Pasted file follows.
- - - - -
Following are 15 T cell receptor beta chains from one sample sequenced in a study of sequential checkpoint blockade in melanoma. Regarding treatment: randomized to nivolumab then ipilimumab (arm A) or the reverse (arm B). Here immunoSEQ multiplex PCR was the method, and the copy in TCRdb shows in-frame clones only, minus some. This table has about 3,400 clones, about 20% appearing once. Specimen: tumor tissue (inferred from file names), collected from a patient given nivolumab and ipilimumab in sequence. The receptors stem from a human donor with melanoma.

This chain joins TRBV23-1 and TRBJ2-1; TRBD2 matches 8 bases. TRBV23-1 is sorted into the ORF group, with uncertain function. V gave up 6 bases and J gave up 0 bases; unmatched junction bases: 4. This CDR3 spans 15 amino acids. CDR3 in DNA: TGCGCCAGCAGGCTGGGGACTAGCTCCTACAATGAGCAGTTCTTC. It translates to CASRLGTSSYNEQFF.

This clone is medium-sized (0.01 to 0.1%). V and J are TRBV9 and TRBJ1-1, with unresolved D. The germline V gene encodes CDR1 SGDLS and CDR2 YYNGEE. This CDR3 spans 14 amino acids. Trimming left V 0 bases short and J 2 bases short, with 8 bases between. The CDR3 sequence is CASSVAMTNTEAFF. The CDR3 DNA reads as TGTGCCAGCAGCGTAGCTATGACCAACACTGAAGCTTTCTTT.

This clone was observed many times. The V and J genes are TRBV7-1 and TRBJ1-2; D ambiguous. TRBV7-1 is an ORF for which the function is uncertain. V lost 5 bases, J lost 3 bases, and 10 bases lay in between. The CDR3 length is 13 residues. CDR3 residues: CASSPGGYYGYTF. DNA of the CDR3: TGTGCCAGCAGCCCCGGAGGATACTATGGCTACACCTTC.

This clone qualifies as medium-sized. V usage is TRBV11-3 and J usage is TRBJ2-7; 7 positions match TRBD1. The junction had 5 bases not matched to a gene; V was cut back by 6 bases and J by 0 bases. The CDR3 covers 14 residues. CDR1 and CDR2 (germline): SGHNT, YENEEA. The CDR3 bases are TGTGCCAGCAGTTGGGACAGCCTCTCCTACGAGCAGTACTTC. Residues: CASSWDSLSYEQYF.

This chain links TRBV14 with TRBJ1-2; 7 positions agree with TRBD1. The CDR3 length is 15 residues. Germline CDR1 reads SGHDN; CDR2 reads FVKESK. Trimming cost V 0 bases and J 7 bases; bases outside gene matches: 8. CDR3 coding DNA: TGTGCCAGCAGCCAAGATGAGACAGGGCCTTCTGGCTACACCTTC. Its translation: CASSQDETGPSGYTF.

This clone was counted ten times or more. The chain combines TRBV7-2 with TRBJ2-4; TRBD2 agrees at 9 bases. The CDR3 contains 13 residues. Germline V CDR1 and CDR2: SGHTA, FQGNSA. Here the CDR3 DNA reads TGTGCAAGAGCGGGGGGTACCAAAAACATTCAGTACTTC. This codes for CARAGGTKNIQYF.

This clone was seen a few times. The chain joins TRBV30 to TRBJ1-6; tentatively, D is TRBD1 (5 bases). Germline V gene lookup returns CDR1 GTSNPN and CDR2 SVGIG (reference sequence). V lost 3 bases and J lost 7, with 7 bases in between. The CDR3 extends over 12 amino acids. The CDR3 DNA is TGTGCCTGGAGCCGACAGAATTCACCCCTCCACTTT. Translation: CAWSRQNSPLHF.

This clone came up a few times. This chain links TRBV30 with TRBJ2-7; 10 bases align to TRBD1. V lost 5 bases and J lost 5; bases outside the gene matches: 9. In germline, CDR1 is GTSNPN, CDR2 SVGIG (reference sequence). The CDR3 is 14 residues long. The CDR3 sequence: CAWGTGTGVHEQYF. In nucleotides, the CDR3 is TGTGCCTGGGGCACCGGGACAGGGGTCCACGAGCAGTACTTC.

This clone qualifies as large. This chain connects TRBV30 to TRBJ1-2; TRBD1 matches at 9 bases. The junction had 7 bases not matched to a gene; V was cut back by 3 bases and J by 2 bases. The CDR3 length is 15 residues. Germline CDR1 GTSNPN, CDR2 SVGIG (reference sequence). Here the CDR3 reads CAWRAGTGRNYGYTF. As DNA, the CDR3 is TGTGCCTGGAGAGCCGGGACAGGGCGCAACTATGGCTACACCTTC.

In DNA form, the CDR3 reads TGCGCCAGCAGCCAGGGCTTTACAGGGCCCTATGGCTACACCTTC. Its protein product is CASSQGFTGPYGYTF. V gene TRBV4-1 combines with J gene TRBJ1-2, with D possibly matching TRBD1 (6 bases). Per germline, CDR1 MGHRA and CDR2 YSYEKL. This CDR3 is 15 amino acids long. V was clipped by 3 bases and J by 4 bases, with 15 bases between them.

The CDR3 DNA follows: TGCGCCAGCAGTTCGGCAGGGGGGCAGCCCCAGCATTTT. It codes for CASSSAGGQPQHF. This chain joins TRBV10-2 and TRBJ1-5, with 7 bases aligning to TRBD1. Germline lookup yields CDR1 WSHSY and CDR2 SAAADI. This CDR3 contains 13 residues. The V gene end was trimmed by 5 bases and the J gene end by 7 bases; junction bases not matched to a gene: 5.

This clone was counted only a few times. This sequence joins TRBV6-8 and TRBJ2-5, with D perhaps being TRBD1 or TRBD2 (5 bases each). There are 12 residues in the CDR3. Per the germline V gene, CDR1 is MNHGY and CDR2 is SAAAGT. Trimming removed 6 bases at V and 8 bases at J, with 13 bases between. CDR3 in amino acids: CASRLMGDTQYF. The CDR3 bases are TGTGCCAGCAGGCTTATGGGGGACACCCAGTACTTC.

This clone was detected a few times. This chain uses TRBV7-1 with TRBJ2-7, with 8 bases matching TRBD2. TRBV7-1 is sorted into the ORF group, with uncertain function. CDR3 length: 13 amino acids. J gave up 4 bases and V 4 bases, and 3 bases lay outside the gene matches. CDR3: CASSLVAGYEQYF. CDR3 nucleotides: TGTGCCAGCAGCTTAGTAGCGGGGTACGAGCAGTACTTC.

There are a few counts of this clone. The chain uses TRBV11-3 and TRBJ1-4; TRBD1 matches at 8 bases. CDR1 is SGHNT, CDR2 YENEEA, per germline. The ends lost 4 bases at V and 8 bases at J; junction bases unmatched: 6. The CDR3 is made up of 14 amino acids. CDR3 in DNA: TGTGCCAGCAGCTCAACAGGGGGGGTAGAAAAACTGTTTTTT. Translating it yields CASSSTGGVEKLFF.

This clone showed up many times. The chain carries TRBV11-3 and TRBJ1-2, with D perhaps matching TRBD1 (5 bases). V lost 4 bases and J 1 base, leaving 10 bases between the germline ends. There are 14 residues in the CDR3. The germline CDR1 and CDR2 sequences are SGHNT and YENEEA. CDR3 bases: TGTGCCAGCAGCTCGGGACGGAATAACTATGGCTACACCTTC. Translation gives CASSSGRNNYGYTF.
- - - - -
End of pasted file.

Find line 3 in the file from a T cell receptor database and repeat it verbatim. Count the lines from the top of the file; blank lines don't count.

This clone is medium-sized (0.01 to 0.1%). V and J are TRBV9 and TRBJ1-1, with unresolved D. The germline V gene encodes CDR1 SGDLS and CDR2 YYNGEE. This CDR3 spans 14 amino acids. Trimming left V 0 bases short and J 2 bases short, with 8 bases between. The CDR3 sequence is CASSVAMTNTEAFF. The CDR3 DNA reads as TGTGCCAGCAGCGTAGCTATGACCAACACTGAAGCTTTCTTT.